FDA-Tobacco Regulation No Public Service
Contact: Richard Morrison, 202.331.2273
Washington, DC, October 6, 2004—A Senate-passed plan for increasing the federal government’s regulation of tobacco was defeated in a congressional conference committee on Tuesday. The plan would have put the Food and Drug Administration in charge of tobacco manufacturing and advertising.<?xml:namespace prefix = o ns = "urn:schemas-microsoft-com:office:office" />
Sam Kazman, General Counsel for the Competitive Enterprise Institute, praised the measure’s defeat.
“Smoking may be hazardous to your health, but FDA regulation is no cure,” said Kazman. “The end result would be to outlaw tobacco, a return to failed Prohibition-style tactics.”
“FDA regulation is part of a plan that will squelch freedom, turn average Americans into scofflaws, and grow the black market,” added Christine Hall, CEI ‘s Director of Research.
Anti-smoking activists and tobacco giant Altria/Philip Morris formed an unusual alliance in arguing that FDA regulation would make tobacco products safer. Other tobacco companies opposed the plan, dubbing it the “Philip Morris monopoly act.” The Senate, with little debate, passed such a plan in July as an add-on to a bill concerning trade tariffs. House conferees on Tuesday rejected Sen. Ted Kennedy’s (D-Mass.) attempt to include the FDA provision in the final bill.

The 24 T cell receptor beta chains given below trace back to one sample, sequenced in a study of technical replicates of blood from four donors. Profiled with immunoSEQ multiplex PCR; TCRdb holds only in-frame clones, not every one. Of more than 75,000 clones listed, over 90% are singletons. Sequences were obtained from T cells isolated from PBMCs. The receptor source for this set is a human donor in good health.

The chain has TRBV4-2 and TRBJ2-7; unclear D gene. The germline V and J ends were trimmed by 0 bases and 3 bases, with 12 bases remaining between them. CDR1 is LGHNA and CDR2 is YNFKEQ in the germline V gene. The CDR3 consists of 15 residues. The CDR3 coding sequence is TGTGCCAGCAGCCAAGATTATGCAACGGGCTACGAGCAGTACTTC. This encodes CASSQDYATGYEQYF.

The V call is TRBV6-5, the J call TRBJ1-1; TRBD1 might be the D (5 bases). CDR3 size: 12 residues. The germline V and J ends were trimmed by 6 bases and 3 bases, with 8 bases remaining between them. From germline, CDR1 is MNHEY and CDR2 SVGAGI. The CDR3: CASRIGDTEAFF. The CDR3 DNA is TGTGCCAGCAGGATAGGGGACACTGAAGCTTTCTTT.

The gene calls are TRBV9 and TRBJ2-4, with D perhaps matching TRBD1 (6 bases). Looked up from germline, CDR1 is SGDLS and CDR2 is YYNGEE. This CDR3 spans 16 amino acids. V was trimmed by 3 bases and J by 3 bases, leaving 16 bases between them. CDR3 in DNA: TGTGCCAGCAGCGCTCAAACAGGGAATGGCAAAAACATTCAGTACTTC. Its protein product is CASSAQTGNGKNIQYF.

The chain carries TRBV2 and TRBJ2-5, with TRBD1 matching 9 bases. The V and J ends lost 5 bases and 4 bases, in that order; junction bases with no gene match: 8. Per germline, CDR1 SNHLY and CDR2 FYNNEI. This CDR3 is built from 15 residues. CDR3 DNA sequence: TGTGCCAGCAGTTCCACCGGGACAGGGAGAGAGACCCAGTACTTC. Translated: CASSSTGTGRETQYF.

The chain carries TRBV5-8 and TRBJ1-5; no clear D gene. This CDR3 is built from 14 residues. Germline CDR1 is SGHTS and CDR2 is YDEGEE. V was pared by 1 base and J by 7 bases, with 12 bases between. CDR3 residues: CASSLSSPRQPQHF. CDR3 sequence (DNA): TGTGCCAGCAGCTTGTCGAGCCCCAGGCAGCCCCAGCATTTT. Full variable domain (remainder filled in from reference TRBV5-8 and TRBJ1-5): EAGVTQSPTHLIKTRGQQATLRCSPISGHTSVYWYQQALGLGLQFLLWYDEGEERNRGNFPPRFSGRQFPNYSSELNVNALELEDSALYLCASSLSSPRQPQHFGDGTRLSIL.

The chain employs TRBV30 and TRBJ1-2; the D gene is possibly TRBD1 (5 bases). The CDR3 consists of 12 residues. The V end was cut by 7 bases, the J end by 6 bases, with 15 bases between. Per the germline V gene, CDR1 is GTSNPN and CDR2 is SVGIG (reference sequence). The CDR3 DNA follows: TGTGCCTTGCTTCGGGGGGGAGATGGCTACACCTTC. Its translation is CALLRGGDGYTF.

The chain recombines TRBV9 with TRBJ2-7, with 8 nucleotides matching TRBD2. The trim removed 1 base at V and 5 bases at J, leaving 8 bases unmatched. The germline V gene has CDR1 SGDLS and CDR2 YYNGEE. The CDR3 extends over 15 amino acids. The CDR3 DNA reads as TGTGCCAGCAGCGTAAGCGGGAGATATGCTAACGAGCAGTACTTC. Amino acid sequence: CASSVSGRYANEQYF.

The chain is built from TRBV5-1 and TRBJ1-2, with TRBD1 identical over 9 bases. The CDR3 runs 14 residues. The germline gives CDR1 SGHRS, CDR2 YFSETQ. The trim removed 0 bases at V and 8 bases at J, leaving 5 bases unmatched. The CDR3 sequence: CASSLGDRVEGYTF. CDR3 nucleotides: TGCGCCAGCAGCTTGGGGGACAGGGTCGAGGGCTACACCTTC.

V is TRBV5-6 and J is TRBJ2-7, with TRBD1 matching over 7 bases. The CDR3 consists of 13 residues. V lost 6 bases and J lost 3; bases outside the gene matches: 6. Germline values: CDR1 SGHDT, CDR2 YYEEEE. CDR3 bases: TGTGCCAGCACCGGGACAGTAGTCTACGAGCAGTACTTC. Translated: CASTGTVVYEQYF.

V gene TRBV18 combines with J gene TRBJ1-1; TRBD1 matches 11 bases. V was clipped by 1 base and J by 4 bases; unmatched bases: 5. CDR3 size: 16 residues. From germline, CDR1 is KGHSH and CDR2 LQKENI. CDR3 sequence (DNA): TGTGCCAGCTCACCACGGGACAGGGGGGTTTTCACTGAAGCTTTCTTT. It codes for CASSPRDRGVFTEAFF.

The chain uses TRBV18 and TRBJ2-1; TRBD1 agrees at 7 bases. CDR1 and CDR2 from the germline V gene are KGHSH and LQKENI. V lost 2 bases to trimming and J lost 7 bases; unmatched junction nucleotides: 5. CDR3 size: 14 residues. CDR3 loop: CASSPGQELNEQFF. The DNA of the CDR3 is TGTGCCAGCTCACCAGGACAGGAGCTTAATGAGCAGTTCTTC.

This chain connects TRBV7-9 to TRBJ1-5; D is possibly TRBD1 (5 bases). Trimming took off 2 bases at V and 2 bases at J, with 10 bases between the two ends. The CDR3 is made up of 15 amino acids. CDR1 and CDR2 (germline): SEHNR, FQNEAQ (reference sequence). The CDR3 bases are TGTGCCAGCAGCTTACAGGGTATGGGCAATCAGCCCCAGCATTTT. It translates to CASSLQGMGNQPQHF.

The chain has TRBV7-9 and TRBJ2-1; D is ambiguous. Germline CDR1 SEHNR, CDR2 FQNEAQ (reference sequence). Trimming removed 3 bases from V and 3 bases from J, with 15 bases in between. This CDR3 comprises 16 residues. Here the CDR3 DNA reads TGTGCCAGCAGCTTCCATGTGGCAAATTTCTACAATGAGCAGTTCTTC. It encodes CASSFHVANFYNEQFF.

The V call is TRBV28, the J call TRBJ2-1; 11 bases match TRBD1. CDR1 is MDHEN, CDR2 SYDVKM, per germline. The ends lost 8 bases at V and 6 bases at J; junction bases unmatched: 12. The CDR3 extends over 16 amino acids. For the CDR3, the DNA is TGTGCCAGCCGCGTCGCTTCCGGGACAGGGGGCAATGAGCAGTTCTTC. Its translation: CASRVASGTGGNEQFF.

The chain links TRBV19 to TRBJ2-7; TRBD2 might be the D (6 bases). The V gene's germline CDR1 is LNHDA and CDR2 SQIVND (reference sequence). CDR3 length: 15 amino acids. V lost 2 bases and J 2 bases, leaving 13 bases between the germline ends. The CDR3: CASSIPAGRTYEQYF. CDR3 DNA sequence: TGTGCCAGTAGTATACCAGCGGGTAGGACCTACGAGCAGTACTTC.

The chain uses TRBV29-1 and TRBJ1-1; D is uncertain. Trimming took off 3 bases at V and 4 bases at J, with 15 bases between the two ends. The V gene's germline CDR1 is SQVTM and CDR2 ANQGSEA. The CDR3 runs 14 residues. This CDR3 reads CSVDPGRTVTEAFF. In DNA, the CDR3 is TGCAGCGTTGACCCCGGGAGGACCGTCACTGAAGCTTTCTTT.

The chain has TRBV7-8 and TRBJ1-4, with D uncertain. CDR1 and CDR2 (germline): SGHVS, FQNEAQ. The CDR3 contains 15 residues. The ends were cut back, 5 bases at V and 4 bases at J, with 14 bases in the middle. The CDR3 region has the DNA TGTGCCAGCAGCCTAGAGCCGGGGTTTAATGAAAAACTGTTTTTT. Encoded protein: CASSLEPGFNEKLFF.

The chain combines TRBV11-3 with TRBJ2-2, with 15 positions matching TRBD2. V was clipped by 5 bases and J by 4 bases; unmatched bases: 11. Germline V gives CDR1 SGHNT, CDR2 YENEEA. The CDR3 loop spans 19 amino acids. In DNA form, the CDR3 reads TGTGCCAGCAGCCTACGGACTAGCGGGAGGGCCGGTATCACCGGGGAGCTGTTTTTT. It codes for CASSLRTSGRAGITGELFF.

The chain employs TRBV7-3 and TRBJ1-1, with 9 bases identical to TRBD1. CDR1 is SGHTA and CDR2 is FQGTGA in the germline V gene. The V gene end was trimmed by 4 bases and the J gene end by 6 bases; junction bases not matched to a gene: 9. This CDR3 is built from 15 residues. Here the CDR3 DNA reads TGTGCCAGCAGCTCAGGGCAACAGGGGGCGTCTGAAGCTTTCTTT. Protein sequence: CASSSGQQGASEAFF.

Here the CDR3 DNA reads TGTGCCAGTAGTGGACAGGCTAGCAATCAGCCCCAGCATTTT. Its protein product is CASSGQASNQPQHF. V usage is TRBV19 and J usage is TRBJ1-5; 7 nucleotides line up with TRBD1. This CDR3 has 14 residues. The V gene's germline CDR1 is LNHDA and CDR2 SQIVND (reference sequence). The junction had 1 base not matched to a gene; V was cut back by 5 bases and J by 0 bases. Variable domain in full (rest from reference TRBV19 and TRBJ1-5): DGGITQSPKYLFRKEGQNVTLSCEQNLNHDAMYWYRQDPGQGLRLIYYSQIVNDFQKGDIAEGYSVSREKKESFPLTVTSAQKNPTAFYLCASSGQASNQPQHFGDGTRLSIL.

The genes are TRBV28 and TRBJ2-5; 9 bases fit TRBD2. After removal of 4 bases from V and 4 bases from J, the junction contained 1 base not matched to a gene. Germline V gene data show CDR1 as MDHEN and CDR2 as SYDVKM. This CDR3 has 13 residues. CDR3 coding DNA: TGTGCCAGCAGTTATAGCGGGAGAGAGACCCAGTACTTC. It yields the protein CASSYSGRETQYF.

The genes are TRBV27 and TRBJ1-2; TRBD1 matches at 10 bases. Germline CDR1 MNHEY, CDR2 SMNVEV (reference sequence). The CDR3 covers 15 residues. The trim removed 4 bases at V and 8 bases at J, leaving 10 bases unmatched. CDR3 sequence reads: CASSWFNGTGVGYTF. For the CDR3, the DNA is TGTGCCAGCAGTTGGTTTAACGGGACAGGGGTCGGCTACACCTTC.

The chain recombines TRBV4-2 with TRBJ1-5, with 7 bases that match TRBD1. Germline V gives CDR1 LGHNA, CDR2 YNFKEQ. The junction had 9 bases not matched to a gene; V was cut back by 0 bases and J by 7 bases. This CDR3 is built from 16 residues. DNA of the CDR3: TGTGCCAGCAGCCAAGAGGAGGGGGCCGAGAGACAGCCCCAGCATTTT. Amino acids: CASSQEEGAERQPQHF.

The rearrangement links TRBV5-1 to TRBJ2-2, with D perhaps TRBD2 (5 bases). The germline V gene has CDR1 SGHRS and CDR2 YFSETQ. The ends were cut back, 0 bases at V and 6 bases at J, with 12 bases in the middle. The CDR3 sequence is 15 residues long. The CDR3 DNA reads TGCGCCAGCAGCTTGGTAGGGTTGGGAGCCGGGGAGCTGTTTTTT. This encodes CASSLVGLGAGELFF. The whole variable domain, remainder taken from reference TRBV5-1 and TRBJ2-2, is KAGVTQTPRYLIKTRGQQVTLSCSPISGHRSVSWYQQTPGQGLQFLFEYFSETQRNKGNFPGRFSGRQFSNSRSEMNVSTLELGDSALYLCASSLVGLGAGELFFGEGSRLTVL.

The FDA’s mandate is to regulate food and pharmaceuticals. Putting such a health-based agency in charge of cigarettes would likely lead to the eventual end of that product.
“The risks of smoking are well-known, and in a free society adults have the right to take those risks,” Kazman concluded.
Under current laws, the sale and advertising of tobacco is already regulated by the Federal Trade Commission and by states as part of a 1998 settlement between state attorneys general and major tobacco companies.